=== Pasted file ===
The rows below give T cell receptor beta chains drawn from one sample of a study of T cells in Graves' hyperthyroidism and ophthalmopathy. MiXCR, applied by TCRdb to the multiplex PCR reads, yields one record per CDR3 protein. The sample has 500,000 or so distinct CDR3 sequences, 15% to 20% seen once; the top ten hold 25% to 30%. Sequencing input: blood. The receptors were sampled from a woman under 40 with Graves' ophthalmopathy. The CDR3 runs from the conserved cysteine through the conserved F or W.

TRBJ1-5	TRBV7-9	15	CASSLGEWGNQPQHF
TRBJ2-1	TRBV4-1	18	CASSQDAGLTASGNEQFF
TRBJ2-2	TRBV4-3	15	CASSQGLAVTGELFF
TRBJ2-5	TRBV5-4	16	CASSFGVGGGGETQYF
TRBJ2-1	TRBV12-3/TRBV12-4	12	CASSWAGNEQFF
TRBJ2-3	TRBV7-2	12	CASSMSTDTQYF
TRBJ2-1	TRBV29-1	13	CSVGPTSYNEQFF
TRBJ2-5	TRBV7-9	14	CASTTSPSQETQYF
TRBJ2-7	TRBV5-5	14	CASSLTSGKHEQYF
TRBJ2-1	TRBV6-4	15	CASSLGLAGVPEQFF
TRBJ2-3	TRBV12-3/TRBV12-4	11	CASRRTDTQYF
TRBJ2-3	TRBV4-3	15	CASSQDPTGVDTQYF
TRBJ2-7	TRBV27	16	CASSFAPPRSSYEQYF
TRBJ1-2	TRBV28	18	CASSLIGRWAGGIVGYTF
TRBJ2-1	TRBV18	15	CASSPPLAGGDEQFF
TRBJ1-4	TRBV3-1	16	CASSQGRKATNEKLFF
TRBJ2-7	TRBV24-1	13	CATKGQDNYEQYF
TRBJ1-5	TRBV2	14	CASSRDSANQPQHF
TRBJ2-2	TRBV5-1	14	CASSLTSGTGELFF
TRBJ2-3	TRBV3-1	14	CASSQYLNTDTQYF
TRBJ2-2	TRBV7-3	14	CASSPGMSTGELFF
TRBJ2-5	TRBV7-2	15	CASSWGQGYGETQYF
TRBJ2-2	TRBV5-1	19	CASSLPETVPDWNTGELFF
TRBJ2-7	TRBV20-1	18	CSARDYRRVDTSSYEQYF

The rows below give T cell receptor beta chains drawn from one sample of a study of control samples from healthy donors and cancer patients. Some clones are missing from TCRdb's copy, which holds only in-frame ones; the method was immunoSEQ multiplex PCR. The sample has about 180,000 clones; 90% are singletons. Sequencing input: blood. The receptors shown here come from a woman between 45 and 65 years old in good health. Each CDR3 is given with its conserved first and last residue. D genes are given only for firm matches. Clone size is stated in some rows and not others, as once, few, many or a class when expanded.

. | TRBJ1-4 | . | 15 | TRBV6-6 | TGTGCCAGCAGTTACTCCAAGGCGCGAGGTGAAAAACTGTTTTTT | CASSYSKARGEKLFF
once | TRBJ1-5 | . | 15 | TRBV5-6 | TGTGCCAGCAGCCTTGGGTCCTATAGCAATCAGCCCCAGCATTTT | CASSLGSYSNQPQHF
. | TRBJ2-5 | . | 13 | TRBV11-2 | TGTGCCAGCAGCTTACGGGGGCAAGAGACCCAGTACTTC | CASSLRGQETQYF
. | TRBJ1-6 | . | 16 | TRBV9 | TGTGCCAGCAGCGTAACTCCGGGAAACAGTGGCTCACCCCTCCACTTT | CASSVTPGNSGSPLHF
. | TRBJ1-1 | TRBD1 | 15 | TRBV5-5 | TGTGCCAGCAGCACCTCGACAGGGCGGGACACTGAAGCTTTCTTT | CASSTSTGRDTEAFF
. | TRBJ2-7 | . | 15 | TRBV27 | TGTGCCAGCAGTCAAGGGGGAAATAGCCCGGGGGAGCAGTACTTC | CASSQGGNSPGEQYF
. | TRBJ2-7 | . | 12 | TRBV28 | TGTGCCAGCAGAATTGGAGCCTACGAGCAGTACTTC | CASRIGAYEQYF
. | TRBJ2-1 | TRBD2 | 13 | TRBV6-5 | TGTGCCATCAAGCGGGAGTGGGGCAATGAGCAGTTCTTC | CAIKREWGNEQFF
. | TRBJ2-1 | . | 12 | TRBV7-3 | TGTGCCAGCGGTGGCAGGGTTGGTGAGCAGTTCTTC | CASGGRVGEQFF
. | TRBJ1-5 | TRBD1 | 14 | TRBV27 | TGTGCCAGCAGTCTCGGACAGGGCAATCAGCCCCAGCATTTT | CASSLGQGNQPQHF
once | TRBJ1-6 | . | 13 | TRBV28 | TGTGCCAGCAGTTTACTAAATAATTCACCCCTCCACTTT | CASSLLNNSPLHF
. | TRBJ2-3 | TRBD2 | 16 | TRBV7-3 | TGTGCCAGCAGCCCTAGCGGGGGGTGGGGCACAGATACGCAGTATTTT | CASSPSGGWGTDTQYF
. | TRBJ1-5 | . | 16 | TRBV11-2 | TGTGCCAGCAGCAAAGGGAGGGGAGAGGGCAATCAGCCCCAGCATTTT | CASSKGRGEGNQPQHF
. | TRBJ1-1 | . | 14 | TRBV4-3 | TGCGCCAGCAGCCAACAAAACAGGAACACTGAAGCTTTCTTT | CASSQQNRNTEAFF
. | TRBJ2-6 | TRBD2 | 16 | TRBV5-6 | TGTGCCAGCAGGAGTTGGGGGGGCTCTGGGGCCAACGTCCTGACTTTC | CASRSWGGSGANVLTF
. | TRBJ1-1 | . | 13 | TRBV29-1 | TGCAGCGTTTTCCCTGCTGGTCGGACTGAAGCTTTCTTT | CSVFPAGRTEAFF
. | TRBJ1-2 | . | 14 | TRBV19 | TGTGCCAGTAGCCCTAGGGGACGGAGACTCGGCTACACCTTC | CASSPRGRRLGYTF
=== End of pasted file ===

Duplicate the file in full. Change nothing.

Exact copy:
The rows below give T cell receptor beta chains drawn from one sample of a study of T cells in Graves' hyperthyroidism and ophthalmopathy. MiXCR, applied by TCRdb to the multiplex PCR reads, yields one record per CDR3 protein. The sample has 500,000 or so distinct CDR3 sequences, 15% to 20% seen once; the top ten hold 25% to 30%. Sequencing input: blood. The receptors were sampled from a woman under 40 with Graves' ophthalmopathy. The CDR3 runs from the conserved cysteine through the conserved F or W.

TRBJ1-5	TRBV7-9	15	CASSLGEWGNQPQHF
TRBJ2-1	TRBV4-1	18	CASSQDAGLTASGNEQFF
TRBJ2-2	TRBV4-3	15	CASSQGLAVTGELFF
TRBJ2-5	TRBV5-4	16	CASSFGVGGGGETQYF
TRBJ2-1	TRBV12-3/TRBV12-4	12	CASSWAGNEQFF
TRBJ2-3	TRBV7-2	12	CASSMSTDTQYF
TRBJ2-1	TRBV29-1	13	CSVGPTSYNEQFF
TRBJ2-5	TRBV7-9	14	CASTTSPSQETQYF
TRBJ2-7	TRBV5-5	14	CASSLTSGKHEQYF
TRBJ2-1	TRBV6-4	15	CASSLGLAGVPEQFF
TRBJ2-3	TRBV12-3/TRBV12-4	11	CASRRTDTQYF
TRBJ2-3	TRBV4-3	15	CASSQDPTGVDTQYF
TRBJ2-7	TRBV27	16	CASSFAPPRSSYEQYF
TRBJ1-2	TRBV28	18	CASSLIGRWAGGIVGYTF
TRBJ2-1	TRBV18	15	CASSPPLAGGDEQFF
TRBJ1-4	TRBV3-1	16	CASSQGRKATNEKLFF
TRBJ2-7	TRBV24-1	13	CATKGQDNYEQYF
TRBJ1-5	TRBV2	14	CASSRDSANQPQHF
TRBJ2-2	TRBV5-1	14	CASSLTSGTGELFF
TRBJ2-3	TRBV3-1	14	CASSQYLNTDTQYF
TRBJ2-2	TRBV7-3	14	CASSPGMSTGELFF
TRBJ2-5	TRBV7-2	15	CASSWGQGYGETQYF
TRBJ2-2	TRBV5-1	19	CASSLPETVPDWNTGELFF
TRBJ2-7	TRBV20-1	18	CSARDYRRVDTSSYEQYF

The rows below give T cell receptor beta chains drawn from one sample of a study of control samples from healthy donors and cancer patients. Some clones are missing from TCRdb's copy, which holds only in-frame ones; the method was immunoSEQ multiplex PCR. The sample has about 180,000 clones; 90% are singletons. Sequencing input: blood. The receptors shown here come from a woman between 45 and 65 years old in good health. Each CDR3 is given with its conserved first and last residue. D genes are given only for firm matches. Clone size is stated in some rows and not others, as once, few, many or a class when expanded.

. | TRBJ1-4 | . | 15 | TRBV6-6 | TGTGCCAGCAGTTACTCCAAGGCGCGAGGTGAAAAACTGTTTTTT | CASSYSKARGEKLFF
once | TRBJ1-5 | . | 15 | TRBV5-6 | TGTGCCAGCAGCCTTGGGTCCTATAGCAATCAGCCCCAGCATTTT | CASSLGSYSNQPQHF
. | TRBJ2-5 | . | 13 | TRBV11-2 | TGTGCCAGCAGCTTACGGGGGCAAGAGACCCAGTACTTC | CASSLRGQETQYF
. | TRBJ1-6 | . | 16 | TRBV9 | TGTGCCAGCAGCGTAACTCCGGGAAACAGTGGCTCACCCCTCCACTTT | CASSVTPGNSGSPLHF
. | TRBJ1-1 | TRBD1 | 15 | TRBV5-5 | TGTGCCAGCAGCACCTCGACAGGGCGGGACACTGAAGCTTTCTTT | CASSTSTGRDTEAFF
. | TRBJ2-7 | . | 15 | TRBV27 | TGTGCCAGCAGTCAAGGGGGAAATAGCCCGGGGGAGCAGTACTTC | CASSQGGNSPGEQYF
. | TRBJ2-7 | . | 12 | TRBV28 | TGTGCCAGCAGAATTGGAGCCTACGAGCAGTACTTC | CASRIGAYEQYF
. | TRBJ2-1 | TRBD2 | 13 | TRBV6-5 | TGTGCCATCAAGCGGGAGTGGGGCAATGAGCAGTTCTTC | CAIKREWGNEQFF
. | TRBJ2-1 | . | 12 | TRBV7-3 | TGTGCCAGCGGTGGCAGGGTTGGTGAGCAGTTCTTC | CASGGRVGEQFF
. | TRBJ1-5 | TRBD1 | 14 | TRBV27 | TGTGCCAGCAGTCTCGGACAGGGCAATCAGCCCCAGCATTTT | CASSLGQGNQPQHF
once | TRBJ1-6 | . | 13 | TRBV28 | TGTGCCAGCAGTTTACTAAATAATTCACCCCTCCACTTT | CASSLLNNSPLHF
. | TRBJ2-3 | TRBD2 | 16 | TRBV7-3 | TGTGCCAGCAGCCCTAGCGGGGGGTGGGGCACAGATACGCAGTATTTT | CASSPSGGWGTDTQYF
. | TRBJ1-5 | . | 16 | TRBV11-2 | TGTGCCAGCAGCAAAGGGAGGGGAGAGGGCAATCAGCCCCAGCATTTT | CASSKGRGEGNQPQHF
. | TRBJ1-1 | . | 14 | TRBV4-3 | TGCGCCAGCAGCCAACAAAACAGGAACACTGAAGCTTTCTTT | CASSQQNRNTEAFF
. | TRBJ2-6 | TRBD2 | 16 | TRBV5-6 | TGTGCCAGCAGGAGTTGGGGGGGCTCTGGGGCCAACGTCCTGACTTTC | CASRSWGGSGANVLTF
. | TRBJ1-1 | . | 13 | TRBV29-1 | TGCAGCGTTTTCCCTGCTGGTCGGACTGAAGCTTTCTTT | CSVFPAGRTEAFF
. | TRBJ1-2 | . | 14 | TRBV19 | TGTGCCAGTAGCCCTAGGGGACGGAGACTCGGCTACACCTTC | CASSPRGRRLGYTF